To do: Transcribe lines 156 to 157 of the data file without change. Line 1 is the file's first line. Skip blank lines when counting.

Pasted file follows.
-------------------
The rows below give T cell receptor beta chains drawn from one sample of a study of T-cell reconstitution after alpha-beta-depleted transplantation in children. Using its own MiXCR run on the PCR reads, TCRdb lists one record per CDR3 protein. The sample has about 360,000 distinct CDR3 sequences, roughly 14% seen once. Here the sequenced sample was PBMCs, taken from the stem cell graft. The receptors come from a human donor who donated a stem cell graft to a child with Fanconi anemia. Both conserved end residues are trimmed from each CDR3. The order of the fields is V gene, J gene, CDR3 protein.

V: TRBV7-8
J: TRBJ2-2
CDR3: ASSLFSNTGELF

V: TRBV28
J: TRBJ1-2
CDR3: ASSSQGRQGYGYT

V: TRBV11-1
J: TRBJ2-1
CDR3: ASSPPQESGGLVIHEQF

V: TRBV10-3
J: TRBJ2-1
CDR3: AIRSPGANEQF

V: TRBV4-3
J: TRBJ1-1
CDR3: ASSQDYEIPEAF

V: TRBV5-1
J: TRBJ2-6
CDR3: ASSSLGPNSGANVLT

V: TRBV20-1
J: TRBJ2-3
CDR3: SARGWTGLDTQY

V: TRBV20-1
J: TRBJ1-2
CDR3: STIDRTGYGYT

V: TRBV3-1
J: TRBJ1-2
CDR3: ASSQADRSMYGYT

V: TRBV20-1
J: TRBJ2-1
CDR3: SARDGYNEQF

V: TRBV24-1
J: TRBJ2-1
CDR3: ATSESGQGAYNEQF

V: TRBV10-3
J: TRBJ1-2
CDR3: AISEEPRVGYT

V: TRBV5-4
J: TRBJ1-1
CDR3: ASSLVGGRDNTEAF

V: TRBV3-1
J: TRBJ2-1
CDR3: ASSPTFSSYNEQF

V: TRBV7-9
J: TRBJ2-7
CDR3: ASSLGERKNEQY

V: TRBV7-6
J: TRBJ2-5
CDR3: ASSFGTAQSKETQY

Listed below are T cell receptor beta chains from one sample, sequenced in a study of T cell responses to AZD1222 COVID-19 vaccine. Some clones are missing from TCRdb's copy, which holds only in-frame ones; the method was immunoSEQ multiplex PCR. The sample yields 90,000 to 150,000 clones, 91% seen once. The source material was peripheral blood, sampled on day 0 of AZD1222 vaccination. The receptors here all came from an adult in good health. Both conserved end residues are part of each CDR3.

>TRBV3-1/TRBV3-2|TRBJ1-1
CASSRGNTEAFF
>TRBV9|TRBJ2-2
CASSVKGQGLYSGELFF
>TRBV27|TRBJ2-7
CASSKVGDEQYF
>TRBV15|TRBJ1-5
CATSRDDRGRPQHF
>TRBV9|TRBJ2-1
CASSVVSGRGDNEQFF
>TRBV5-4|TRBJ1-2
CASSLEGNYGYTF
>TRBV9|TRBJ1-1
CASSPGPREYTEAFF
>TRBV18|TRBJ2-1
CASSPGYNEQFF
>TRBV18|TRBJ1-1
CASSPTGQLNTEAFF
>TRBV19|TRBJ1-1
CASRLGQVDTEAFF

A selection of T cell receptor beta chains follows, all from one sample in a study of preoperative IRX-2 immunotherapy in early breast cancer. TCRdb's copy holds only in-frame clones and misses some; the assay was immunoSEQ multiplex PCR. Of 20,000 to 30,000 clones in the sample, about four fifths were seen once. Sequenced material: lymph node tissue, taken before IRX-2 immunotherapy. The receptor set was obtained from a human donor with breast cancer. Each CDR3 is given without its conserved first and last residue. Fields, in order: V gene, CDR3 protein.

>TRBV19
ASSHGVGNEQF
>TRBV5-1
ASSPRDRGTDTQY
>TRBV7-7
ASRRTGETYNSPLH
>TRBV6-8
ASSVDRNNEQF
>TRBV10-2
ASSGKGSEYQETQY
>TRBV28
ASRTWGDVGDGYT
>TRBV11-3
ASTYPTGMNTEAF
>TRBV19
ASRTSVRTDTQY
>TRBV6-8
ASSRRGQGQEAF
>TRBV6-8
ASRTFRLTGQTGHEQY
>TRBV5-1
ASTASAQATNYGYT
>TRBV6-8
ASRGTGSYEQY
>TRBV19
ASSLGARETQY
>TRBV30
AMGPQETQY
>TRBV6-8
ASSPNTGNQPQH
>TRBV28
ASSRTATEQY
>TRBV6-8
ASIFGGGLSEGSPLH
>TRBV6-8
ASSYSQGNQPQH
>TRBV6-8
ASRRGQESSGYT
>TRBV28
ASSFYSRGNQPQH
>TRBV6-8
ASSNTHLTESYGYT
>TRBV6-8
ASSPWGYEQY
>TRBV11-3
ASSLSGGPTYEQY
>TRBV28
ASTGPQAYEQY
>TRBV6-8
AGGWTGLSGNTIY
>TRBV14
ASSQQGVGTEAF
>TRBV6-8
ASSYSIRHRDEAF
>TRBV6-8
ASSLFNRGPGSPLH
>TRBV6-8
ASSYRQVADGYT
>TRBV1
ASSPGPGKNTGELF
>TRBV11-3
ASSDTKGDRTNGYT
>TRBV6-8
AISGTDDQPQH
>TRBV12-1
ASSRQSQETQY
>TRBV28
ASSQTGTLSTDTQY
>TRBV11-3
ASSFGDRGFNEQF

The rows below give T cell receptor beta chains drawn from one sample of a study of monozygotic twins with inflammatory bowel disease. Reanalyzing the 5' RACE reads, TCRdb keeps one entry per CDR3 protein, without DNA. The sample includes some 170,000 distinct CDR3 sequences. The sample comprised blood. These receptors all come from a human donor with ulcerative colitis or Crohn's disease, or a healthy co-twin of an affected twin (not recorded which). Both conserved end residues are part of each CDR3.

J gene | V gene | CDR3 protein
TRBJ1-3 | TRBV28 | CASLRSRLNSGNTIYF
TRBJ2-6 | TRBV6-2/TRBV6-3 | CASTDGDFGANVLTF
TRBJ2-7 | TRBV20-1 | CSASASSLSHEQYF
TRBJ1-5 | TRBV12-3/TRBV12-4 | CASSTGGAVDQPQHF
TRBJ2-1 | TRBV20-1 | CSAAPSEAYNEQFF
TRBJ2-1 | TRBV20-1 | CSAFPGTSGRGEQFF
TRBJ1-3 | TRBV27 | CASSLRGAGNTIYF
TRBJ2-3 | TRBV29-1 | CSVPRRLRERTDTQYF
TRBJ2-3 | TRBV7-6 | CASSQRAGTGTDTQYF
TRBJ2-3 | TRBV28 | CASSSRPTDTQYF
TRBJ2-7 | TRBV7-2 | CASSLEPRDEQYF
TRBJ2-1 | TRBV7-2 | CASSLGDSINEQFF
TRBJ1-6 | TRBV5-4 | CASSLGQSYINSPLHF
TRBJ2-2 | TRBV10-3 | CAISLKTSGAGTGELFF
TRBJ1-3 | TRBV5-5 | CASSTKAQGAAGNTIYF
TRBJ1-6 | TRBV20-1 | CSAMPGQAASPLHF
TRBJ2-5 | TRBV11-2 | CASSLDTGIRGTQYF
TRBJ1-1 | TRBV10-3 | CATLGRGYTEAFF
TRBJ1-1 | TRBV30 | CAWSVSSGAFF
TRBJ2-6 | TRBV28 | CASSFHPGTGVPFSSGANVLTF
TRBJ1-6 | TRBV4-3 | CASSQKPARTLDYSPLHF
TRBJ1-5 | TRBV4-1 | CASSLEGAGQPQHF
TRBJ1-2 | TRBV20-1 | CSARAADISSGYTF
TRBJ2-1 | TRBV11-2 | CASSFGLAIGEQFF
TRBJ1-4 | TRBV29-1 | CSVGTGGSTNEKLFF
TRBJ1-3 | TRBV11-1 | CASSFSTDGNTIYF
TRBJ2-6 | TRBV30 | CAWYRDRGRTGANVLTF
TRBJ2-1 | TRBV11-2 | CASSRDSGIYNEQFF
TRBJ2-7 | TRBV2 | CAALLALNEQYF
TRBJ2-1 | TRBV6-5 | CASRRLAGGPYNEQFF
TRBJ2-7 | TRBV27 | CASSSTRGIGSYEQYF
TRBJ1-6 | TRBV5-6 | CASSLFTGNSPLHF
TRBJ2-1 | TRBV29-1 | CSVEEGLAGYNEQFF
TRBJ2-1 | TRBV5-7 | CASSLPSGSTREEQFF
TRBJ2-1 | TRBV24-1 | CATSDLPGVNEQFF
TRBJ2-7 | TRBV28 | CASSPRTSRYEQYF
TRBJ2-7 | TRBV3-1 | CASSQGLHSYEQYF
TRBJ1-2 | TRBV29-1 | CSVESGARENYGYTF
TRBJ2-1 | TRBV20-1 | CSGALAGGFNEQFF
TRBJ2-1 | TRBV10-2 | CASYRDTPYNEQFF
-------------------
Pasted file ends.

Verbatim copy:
TRBJ1-6 | TRBV5-4 | CASSLGQSYINSPLHF
TRBJ2-2 | TRBV10-3 | CAISLKTSGAGTGELFF